And it takes time to build a village.

Because you need to feel like you trust the people in your village.

Trust them to care for you.

And trust them not to judge your parenting skills.

Trust them not to judge you if your child makes a poor decision.

And most of all, to trust them to share in your journey.

There are no perfect children.

There are no perfect parents.

Just imperfect people trying to figure out the world as they move along in it.

I love my children fiercely.

I am their biggest cheerleader.

And I have no doubt that we will look back at this season and share many laughs.

Because even in the midst of the daily challenges, there is laughter and there is love.


Your story is important.

There is a village willing to listen.

It may require you stepping outside of your comfort zone to find them.

But they are there.

Waiting to embrace you.

Waiting to walk alongside you.

If you haven’t found them yet, I wish you great speed in the journey.


Let your light shine!


11 thoughts on “Nobody Said Parenting Teenagers Would Be Easy

  1. I’m not a parent yet, but man I can hardly imagine what it’s like to raise a teen. I look back on the way I acted in high school and get so embarrassed! Just so bratty! I think it’s safe to say it will get easier though for sure. I’m in my 20’s now and my parents are two of my best friends and confidants. That will come in time ๐Ÿ™‚

    1. It is definitely harder than I gave my parents credit for ๐Ÿ™‚ I think it gives me a new appreciation for how I see my teen years with them.
      I also know that no matter what I thought during my teen years, my parents are amazing and we are very close.
      I can only hope that my journey with my 3 will be the same. ๐Ÿ™‚

  2. I can fully relate. This is exactly the point I’m at right now, with one of my boys already a teenager, and the other not far behind. When kids are babies, people will sometimes tell you that it gets easier, but that couldn’t be farther from the truth. There is no easy stage. As parents, we have to make the most of each of these unique stages and remind ourselves that we are doing our best. ๐Ÿ™‚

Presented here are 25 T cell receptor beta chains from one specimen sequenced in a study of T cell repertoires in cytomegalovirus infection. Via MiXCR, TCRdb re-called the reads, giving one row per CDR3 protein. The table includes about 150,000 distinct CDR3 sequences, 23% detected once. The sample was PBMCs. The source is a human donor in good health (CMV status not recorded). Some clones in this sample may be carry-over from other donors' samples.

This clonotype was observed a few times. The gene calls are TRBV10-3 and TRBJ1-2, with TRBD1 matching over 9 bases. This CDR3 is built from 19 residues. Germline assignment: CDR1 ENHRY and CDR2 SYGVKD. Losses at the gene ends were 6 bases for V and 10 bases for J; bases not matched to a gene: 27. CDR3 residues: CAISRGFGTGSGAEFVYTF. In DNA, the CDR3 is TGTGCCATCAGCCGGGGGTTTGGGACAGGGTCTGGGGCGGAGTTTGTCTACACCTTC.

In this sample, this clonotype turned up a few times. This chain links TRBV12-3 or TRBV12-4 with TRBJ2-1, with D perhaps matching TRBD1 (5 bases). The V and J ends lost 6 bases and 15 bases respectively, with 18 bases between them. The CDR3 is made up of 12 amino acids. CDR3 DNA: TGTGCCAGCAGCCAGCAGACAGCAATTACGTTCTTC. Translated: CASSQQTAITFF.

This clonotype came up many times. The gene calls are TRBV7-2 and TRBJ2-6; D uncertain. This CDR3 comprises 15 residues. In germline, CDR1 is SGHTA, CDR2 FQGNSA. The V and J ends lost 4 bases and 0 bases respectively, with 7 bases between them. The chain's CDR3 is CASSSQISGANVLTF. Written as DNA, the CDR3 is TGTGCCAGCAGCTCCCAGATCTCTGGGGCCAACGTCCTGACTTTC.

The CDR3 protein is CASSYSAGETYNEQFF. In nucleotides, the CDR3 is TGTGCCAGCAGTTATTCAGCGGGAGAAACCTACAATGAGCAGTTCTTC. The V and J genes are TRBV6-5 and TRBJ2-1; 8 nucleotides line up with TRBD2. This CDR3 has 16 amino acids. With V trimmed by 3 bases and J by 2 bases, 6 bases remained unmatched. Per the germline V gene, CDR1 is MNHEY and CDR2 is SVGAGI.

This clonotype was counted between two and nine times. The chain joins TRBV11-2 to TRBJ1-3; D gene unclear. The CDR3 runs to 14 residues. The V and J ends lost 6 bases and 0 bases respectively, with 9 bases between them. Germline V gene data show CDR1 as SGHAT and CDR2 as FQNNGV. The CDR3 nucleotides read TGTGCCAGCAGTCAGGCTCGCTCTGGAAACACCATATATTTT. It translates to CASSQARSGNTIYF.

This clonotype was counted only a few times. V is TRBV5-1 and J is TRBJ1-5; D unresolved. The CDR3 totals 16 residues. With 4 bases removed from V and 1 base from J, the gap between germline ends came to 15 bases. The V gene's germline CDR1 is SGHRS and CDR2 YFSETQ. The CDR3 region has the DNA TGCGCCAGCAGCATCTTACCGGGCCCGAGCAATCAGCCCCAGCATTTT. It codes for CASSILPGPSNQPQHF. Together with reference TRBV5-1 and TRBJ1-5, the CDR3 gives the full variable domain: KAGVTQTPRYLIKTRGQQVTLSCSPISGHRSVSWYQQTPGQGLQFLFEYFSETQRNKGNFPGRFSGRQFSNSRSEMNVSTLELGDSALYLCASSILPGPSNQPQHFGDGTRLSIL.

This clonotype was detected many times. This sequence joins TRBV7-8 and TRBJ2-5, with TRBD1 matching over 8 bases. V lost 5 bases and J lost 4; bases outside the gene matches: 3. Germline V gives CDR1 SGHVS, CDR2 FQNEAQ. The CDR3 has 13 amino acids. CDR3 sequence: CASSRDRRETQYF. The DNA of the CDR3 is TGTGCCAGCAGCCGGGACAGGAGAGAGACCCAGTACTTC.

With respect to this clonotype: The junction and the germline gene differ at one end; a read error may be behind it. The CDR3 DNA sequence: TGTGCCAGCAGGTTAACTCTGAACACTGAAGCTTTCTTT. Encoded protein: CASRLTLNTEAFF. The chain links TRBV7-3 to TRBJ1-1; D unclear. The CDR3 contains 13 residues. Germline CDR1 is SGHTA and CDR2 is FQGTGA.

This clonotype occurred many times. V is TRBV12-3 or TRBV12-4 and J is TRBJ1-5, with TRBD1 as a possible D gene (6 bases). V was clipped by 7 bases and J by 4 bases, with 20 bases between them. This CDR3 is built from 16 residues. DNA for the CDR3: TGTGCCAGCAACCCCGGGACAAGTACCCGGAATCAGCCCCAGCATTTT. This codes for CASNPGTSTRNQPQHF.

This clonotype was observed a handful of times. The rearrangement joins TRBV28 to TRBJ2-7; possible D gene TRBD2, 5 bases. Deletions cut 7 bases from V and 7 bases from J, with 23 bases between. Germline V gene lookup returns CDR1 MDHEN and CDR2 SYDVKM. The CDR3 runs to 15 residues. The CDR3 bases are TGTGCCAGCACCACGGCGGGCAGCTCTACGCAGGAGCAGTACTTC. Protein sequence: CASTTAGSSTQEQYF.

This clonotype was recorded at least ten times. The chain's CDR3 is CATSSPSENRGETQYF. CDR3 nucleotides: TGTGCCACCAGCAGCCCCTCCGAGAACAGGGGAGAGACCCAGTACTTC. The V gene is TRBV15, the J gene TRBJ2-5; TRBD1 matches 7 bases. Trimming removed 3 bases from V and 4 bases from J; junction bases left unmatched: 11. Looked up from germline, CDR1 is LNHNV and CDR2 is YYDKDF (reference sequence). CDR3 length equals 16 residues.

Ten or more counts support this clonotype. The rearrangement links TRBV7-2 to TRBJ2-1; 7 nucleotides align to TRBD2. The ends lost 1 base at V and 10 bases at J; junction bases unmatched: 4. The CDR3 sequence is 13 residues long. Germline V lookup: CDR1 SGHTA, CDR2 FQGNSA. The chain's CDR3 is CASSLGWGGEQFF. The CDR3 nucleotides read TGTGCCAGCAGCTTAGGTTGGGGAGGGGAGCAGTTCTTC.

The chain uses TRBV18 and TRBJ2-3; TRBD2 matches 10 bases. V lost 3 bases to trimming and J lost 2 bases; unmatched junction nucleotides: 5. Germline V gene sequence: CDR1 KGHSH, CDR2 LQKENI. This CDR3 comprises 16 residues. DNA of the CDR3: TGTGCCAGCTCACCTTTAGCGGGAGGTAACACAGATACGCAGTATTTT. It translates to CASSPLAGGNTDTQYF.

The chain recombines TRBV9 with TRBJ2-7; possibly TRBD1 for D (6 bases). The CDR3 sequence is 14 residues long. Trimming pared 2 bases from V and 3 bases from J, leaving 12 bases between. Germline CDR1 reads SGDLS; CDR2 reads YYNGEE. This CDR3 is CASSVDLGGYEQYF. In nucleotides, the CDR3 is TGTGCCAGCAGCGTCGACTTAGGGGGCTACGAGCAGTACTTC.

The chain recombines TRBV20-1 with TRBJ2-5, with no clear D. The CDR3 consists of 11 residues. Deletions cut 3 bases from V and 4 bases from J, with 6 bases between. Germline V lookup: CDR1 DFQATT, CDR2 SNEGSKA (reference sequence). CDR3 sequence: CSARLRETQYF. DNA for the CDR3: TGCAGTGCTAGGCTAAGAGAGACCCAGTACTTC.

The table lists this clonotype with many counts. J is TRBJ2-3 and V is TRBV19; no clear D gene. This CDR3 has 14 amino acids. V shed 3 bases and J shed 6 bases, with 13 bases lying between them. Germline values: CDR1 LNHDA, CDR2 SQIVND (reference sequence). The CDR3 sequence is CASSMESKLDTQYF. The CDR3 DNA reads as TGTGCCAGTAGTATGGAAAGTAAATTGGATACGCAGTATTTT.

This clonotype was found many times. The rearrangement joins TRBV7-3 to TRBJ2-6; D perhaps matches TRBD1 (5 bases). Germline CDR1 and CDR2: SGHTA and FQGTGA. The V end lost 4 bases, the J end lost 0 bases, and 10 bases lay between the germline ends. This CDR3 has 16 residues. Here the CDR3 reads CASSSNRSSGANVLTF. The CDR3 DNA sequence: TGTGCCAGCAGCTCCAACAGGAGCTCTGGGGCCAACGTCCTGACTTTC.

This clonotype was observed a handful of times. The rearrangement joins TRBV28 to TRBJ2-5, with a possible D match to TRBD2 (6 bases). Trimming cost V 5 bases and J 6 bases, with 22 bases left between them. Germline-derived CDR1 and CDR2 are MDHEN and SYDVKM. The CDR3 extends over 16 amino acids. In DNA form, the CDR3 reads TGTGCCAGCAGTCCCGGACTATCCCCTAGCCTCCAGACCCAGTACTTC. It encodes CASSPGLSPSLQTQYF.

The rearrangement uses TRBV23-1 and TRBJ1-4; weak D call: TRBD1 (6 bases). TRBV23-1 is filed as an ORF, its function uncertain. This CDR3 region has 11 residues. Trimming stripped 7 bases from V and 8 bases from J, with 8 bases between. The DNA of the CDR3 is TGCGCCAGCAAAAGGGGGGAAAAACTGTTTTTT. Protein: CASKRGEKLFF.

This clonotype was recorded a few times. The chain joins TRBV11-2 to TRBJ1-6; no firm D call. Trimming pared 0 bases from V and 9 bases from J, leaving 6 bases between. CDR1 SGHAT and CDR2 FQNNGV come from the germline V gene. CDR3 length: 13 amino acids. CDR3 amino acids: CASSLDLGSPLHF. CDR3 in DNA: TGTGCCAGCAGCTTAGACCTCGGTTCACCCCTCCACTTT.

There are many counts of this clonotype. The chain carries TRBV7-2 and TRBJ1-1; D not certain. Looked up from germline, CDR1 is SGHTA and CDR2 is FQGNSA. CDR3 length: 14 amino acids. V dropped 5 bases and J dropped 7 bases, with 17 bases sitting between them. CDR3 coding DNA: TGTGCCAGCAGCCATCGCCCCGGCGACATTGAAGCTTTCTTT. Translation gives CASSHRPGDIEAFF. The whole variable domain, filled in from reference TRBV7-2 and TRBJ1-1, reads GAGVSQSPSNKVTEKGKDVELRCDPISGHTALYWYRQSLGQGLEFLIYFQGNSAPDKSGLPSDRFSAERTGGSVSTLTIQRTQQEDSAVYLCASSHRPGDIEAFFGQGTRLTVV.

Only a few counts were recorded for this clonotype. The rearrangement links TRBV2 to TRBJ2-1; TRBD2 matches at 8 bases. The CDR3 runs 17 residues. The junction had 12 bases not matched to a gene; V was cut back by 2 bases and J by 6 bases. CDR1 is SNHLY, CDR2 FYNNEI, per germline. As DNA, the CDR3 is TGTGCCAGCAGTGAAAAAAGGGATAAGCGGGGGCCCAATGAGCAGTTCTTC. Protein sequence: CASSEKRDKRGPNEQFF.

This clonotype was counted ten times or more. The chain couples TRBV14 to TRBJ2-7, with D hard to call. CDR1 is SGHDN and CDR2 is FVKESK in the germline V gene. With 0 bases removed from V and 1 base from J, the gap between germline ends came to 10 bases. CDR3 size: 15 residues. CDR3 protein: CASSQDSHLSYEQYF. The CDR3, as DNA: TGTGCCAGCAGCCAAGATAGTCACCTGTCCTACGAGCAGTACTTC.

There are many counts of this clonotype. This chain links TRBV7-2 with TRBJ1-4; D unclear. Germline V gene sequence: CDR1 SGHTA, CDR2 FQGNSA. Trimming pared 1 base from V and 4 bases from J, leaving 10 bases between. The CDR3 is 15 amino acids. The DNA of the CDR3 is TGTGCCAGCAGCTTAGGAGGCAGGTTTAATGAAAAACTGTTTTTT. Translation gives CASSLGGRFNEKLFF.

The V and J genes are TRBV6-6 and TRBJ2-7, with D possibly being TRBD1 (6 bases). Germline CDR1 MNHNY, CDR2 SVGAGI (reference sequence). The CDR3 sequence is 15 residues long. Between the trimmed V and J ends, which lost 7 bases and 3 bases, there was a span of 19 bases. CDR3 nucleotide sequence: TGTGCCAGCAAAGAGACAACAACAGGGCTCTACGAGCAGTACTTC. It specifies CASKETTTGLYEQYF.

3. Wonderful post!
    I believe in the village theory too.
    I think most of us are particularly good at certain stages, and that also, that depends heavily on which kid.
    But I tell ya, Amy, you love fiercely, you show them the way, and you over-analyze all you want, cause that’s kept them alive and well this long <3

    1. Thanks so much Joey!
      I think I was good at that 4 year old phase when they loved to do crafts and thought I hung the moon. lol
      It most certainly depends on which kid ;).
      Thanks again for your encouraging words. It’s helpful to remember that, yes, they are alive and well, and I had a part in that. <3

  4. Oh Amy, your words have encouraged me so much this week – so timely, and I am so overwhelmed that God used my post to encourage you to share your beautiful words -because your words make a huge difference to me and do so often. We are just entering into the teen years with our eldest – and I feel like I keep seeing glimpses of myself also – and it’s scary. It feels like constantly trying to put boundaries in place and wondering where the line is to place them – to keep them safe and to give them enough freedom…Oh, and I was just saying to my husband today that I wish there was a water proof pen and whiteboard in the shower or in the car, because those are the places that full posts seem to download into my mind …and then they are mostly gone after I get out of the shower or car haha. Thanks for your post. It was beautifully vulnerable and brave. I am so inspired.

    1. Thanks so much Demelza. ๐Ÿ™‚
      Those boundaries are hard to figure out and sometimes a moving target!
      I end up losing so many of my shower thoughts. It’s like they run down the drain as soon as I shut the water off. lol ๐Ÿ™‚